"The nature of our long-term fiscal problems has largely been misdiagnosed," Orszag said. "It is often referred to or described as being caused mostly by the coming retirement of the baby boomers and the aging of the population. That fact that the population is getting older does affect the federal budget and is a factor in our overall long term fiscal problems. But it is not by any means the main factor." By far the main factor is the rate of cost growth per beneficiary, not the number of beneficiaries, he said.

"The first step is to get the long-term fiscal picture right, and not emphasize aging so much," Orszag told health reporters. The report specifically identifies "excess cost growth" as the main culprit, defining that term as "the extent to which the increase in health care spending for an average individual exceeds the growth in per capita gross domestic product." Too little attention has been paid to what could bend the excess cost growth curve downward, he said.

Excess cost growth accounts for about 90 percent of the projected growth in federal Medicare and Medicaid spending by 2082 and the aging population by only 10 percent. Aging accounts for higher proportions of spending growth in the shorter term, however—around 20 percent in 2050 and about 25 percent through 2030.

It's not news that long-term Medicare and Medicaid spending growth is unsustainable, but CBO's grimmer numbers are likely to call greater attention to the issue. Senate Finance Committee Chairman Max Baucus, D-Mont., issued a statement Tuesday saying he will announce in January an extensive series of hearings on health care costs and a health system overhaul. "Finding ways to make the health care system more efficient and cost-effective will reduce costs for all health care users, public and private, and that will pave the way toward getting federal spending truly under control," Baucus said. "The Finance Committee will dedicate a great amount of time next year toward finding real solutions."

Orszag is ramping up CBO efforts to help lawmakers do that. Starting in December, CBO will start releasing long-term budget projections every year, rather than every two years, and health spending will be a component of those estimates, Orszag said. Tuesday's report represents the health care portion of the December analysis. In coming months, CBO will release a series of reports evaluating "levers and options" for controlling cost growth, Orszag said. The agency also plans to hire 20 to 25 more health analysts during the current fiscal year, beefing up its current health care staff of about 35.

CBO's estimate of Medicare spending is similar to that of the Medicare trustees for the first 25 years of the 75 years, but assumes higher growth rates in the last 50 years projection window. The trustees assume growth rates of one percent in excess of GDP during that period, while CBO estimates a higher growth rate.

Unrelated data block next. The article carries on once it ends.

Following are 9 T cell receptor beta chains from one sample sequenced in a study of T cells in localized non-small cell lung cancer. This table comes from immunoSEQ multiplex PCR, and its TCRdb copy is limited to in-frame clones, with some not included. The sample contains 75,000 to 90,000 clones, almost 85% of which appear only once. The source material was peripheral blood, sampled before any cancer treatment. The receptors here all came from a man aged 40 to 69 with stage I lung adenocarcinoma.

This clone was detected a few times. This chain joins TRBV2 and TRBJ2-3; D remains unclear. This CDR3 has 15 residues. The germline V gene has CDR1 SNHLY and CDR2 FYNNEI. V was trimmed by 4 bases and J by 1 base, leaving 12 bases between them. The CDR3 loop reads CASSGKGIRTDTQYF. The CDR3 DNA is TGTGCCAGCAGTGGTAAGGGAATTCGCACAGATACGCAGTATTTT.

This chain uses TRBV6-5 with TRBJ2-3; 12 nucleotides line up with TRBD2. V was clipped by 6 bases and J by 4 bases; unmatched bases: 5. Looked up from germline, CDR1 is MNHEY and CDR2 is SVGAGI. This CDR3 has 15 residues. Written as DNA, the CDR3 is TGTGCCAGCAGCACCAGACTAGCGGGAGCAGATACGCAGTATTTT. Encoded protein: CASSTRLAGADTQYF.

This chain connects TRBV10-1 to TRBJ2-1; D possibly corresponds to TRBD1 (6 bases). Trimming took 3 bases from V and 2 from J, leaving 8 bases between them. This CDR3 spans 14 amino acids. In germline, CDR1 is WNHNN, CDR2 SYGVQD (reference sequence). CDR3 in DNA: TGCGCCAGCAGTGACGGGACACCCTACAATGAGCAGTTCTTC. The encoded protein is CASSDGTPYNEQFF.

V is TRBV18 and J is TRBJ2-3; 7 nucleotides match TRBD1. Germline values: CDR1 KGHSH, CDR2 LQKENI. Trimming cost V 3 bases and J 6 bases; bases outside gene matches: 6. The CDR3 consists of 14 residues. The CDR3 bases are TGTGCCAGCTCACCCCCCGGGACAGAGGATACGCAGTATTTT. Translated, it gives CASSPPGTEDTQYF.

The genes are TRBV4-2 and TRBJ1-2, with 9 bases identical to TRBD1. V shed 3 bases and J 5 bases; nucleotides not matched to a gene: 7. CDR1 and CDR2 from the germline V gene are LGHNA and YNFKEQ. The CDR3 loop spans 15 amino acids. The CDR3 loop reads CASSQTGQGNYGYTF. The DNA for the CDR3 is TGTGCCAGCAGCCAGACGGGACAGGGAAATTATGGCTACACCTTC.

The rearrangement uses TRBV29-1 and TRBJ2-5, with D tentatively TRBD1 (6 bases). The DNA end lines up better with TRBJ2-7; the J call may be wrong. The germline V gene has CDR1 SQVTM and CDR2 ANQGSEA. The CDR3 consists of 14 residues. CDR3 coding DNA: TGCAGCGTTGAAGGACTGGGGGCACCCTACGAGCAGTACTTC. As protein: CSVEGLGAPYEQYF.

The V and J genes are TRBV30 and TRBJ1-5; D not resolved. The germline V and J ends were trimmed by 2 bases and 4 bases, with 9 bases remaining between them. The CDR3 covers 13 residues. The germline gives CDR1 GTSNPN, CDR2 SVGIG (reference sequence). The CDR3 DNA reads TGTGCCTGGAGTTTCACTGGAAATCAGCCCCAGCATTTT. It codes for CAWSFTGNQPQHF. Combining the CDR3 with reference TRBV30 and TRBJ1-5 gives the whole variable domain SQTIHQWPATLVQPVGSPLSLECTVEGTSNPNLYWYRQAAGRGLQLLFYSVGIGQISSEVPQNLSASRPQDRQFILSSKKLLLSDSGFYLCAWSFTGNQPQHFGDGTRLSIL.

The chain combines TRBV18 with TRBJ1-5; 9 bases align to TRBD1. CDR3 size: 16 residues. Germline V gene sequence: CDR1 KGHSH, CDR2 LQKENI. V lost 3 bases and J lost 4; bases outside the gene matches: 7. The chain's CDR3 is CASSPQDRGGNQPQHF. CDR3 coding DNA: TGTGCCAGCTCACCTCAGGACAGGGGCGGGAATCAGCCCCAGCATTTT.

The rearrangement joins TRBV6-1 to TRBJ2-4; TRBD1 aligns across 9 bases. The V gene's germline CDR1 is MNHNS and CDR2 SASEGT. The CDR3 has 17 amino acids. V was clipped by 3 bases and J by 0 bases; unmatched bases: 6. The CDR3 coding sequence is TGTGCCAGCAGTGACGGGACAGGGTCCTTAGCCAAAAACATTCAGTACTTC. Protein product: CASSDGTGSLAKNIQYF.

At the same time, however, the CBO assumes that Medicare and Medicaid spending won't grow at historical rates. Instead, it relies on an alternative method of estimating future spending that assumes "the rising share of national income devoted to health care creates pressure on households and employers to take potentially painful steps to reduce the growth in health care spending." The projections assume that "to avoid a reduction in real consumption of items besides health care, employers, households and insurance firms will change their behavior in a variety of ways." These include reduced coverage, higher out-of-pocket costs, greater "utilization management" to reduce access to covered services, and greater scrutiny of new technologies.

These changes will spill over from the private sector to Medicare and Medicaid, but under current law won't reduce excess cost growth in those programs as much as they do in the private economy, the report said.

The good news is that there is "significant opportunity . . . to remove costs from the system without harming health outcomes," Orszag said. "Comparative effectiveness" research comparing the cost and medical outcomes of various treatments for the same medical condition is the key to that opportunity. Broader use of health information technology will create the "infrastructure" to allow such comparisons on a large scale. Tying the findings to payment changes will lead to greater use of services and products that provide the greatest value, he said.

Orszag said he regularly asks health care economists and other analysts what share of health care spending could be eliminated without harming medical outcomes. Their estimates range from 5 and 50 percent with 30 percent a common assumption. Thirty percent would amount to five percent of the economy — a huge potential savings, he said. He also pointed to studies by Dartmouth College researchers showing that lower cost areas in the United States, such as the upper Midwest and Northwest, have quality of care at least as good as that of more expensive "interventionist" parts of the country in which far more health care resources are used.

These inefficiencies fostered by greater numbers of providers and larger supplies of health care services thrive in an environment in which research is lacking comparing treatments, he said.

But with more such research, "tiers" could be created in which consumers pay lower co-payments for treatments of greater value and higher co-payments for those of lesser value. Medicare also could vary levels of payment to providers based on the value of treatments, the report said.